There’s only one problem — city officials admit they have no idea how many deer live in and around Grand Haven.
That seems like a poor approach to a very sensitive topic.
Near the conclusion of Monday’s City Council meeting, Councilman Mike Fritz — who voted against the deer cull — began questioning the city’s plans, asking how many deer would be killed.
The answer? “As many as we can get.”
Further discussion made it clear that the city does not have a solid grasp on deer numbers in the city. In fact, Mayor Geri McCaleb went so far as to say that, at this point, counting deer would simply be viewed as a delay.
Perhaps a delay wouldn’t be such a bad thing. That way — formal or informal — a count could be conducted to determine how many deer are in the city, and how many need to be culled to get numbers to within an acceptable range.
Many of the statistics given several weeks ago, when the idea of the deer cull was first floated at a council meeting, were countywide numbers. For example, eight cases of human Lyme disease were reported in Ottawa County, but we don’t know if a single one of those cases was in Grand Haven.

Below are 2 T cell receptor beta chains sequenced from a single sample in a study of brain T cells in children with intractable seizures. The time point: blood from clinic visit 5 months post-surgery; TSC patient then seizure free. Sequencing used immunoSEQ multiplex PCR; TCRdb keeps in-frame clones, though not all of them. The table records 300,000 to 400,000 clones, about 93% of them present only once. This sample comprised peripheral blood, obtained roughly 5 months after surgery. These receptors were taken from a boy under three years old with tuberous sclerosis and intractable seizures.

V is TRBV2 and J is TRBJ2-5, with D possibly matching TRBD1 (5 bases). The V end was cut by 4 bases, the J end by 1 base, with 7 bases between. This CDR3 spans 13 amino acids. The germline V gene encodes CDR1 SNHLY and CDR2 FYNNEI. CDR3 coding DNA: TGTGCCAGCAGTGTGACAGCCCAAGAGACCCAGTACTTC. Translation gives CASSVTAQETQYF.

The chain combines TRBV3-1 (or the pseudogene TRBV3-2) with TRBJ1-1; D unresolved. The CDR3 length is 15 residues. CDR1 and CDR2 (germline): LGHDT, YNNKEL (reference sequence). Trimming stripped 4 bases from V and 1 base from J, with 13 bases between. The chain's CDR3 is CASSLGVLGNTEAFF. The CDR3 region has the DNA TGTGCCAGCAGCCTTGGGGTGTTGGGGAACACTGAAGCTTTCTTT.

The city said it has received five complaints about deer this year. Five complaints in a city of about 10,000 people doesn’t seem like enough to set alarm bells ringing.
We’re not against a deer cull. We realize that there are times when wildlife needs to be managed, especially when that wildlife has changed its natural habits and adapted to living in close proximity to people.
However, before putting our support behind a deer cull, we would like to see more compelling statistics that convince us that there is in fact a problem with too many deer in Grand Haven.
Otherwise, this decision comes across as hasty.
Our Views reflects the majority opinion of the members of the Grand Haven Tribune editorial board: Kevin Hook, Matt DeYoung, Alex Doty and Mark Brooky. What do you think? E-mail us a letter to the editor to firstname.lastname@example.org or log-in to our website and leave a comment below.